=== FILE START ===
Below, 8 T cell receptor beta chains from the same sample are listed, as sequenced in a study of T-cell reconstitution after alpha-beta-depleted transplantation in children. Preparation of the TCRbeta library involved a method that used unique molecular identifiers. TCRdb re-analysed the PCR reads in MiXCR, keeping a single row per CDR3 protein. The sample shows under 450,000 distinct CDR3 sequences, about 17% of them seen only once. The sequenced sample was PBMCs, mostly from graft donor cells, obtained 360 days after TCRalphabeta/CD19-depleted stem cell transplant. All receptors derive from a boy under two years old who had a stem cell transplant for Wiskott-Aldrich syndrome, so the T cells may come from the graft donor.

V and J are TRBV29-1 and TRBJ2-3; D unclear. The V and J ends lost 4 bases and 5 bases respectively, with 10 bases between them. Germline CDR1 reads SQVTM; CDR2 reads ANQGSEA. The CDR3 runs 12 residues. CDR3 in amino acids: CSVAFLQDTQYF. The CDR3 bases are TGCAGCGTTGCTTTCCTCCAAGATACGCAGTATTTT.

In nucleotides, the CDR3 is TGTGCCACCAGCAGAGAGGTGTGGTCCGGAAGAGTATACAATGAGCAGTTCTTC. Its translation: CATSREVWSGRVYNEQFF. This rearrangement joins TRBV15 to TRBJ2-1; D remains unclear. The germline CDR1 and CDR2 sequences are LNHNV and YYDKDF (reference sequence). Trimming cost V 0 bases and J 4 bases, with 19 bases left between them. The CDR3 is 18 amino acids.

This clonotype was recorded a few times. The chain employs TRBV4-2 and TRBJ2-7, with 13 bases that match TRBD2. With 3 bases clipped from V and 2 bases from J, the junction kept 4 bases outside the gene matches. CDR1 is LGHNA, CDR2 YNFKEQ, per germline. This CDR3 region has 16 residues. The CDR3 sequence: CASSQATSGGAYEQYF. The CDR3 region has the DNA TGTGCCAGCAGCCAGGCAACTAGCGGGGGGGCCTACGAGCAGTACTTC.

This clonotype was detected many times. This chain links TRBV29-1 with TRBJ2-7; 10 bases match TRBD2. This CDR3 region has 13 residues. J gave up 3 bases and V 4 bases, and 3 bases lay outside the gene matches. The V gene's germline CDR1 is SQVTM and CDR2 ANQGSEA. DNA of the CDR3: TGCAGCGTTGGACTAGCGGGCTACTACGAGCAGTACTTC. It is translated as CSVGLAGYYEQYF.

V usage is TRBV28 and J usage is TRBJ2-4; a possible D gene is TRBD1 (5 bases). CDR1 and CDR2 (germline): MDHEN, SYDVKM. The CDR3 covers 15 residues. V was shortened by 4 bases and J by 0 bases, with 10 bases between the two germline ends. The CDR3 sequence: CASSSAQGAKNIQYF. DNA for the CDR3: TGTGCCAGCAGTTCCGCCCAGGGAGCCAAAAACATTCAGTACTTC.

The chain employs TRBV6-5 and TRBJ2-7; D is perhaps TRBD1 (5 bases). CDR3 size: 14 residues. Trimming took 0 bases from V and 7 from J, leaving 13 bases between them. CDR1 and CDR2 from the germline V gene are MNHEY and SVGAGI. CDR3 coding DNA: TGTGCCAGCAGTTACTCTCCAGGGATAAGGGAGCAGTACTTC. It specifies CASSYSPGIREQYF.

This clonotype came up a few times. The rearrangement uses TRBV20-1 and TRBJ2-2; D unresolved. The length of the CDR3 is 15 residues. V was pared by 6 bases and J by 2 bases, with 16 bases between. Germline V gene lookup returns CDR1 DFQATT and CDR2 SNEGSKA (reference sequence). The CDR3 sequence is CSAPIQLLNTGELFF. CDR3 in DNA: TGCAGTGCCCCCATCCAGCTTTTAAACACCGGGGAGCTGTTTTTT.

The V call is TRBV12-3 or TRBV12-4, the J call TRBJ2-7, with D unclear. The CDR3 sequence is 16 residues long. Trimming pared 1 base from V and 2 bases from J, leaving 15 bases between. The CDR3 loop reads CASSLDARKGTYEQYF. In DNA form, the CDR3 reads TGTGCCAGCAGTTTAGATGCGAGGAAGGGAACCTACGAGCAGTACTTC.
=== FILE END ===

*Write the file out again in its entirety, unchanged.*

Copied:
Below, 8 T cell receptor beta chains from the same sample are listed, as sequenced in a study of T-cell reconstitution after alpha-beta-depleted transplantation in children. Preparation of the TCRbeta library involved a method that used unique molecular identifiers. TCRdb re-analysed the PCR reads in MiXCR, keeping a single row per CDR3 protein. The sample shows under 450,000 distinct CDR3 sequences, about 17% of them seen only once. The sequenced sample was PBMCs, mostly from graft donor cells, obtained 360 days after TCRalphabeta/CD19-depleted stem cell transplant. All receptors derive from a boy under two years old who had a stem cell transplant for Wiskott-Aldrich syndrome, so the T cells may come from the graft donor.

V and J are TRBV29-1 and TRBJ2-3; D unclear. The V and J ends lost 4 bases and 5 bases respectively, with 10 bases between them. Germline CDR1 reads SQVTM; CDR2 reads ANQGSEA. The CDR3 runs 12 residues. CDR3 in amino acids: CSVAFLQDTQYF. The CDR3 bases are TGCAGCGTTGCTTTCCTCCAAGATACGCAGTATTTT.

In nucleotides, the CDR3 is TGTGCCACCAGCAGAGAGGTGTGGTCCGGAAGAGTATACAATGAGCAGTTCTTC. Its translation: CATSREVWSGRVYNEQFF. This rearrangement joins TRBV15 to TRBJ2-1; D remains unclear. The germline CDR1 and CDR2 sequences are LNHNV and YYDKDF (reference sequence). Trimming cost V 0 bases and J 4 bases, with 19 bases left between them. The CDR3 is 18 amino acids.

This clonotype was recorded a few times. The chain employs TRBV4-2 and TRBJ2-7, with 13 bases that match TRBD2. With 3 bases clipped from V and 2 bases from J, the junction kept 4 bases outside the gene matches. CDR1 is LGHNA, CDR2 YNFKEQ, per germline. This CDR3 region has 16 residues. The CDR3 sequence: CASSQATSGGAYEQYF. The CDR3 region has the DNA TGTGCCAGCAGCCAGGCAACTAGCGGGGGGGCCTACGAGCAGTACTTC.

This clonotype was detected many times. This chain links TRBV29-1 with TRBJ2-7; 10 bases match TRBD2. This CDR3 region has 13 residues. J gave up 3 bases and V 4 bases, and 3 bases lay outside the gene matches. The V gene's germline CDR1 is SQVTM and CDR2 ANQGSEA. DNA of the CDR3: TGCAGCGTTGGACTAGCGGGCTACTACGAGCAGTACTTC. It is translated as CSVGLAGYYEQYF.

V usage is TRBV28 and J usage is TRBJ2-4; a possible D gene is TRBD1 (5 bases). CDR1 and CDR2 (germline): MDHEN, SYDVKM. The CDR3 covers 15 residues. V was shortened by 4 bases and J by 0 bases, with 10 bases between the two germline ends. The CDR3 sequence: CASSSAQGAKNIQYF. DNA for the CDR3: TGTGCCAGCAGTTCCGCCCAGGGAGCCAAAAACATTCAGTACTTC.

The chain employs TRBV6-5 and TRBJ2-7; D is perhaps TRBD1 (5 bases). CDR3 size: 14 residues. Trimming took 0 bases from V and 7 from J, leaving 13 bases between them. CDR1 and CDR2 from the germline V gene are MNHEY and SVGAGI. CDR3 coding DNA: TGTGCCAGCAGTTACTCTCCAGGGATAAGGGAGCAGTACTTC. It specifies CASSYSPGIREQYF.

This clonotype came up a few times. The rearrangement uses TRBV20-1 and TRBJ2-2; D unresolved. The length of the CDR3 is 15 residues. V was pared by 6 bases and J by 2 bases, with 16 bases between. Germline V gene lookup returns CDR1 DFQATT and CDR2 SNEGSKA (reference sequence). The CDR3 sequence is CSAPIQLLNTGELFF. CDR3 in DNA: TGCAGTGCCCCCATCCAGCTTTTAAACACCGGGGAGCTGTTTTTT.

The V call is TRBV12-3 or TRBV12-4, the J call TRBJ2-7, with D unclear. The CDR3 sequence is 16 residues long. Trimming pared 1 base from V and 2 bases from J, leaving 15 bases between. The CDR3 loop reads CASSLDARKGTYEQYF. In DNA form, the CDR3 reads TGTGCCAGCAGTTTAGATGCGAGGAAGGGAACCTACGAGCAGTACTTC.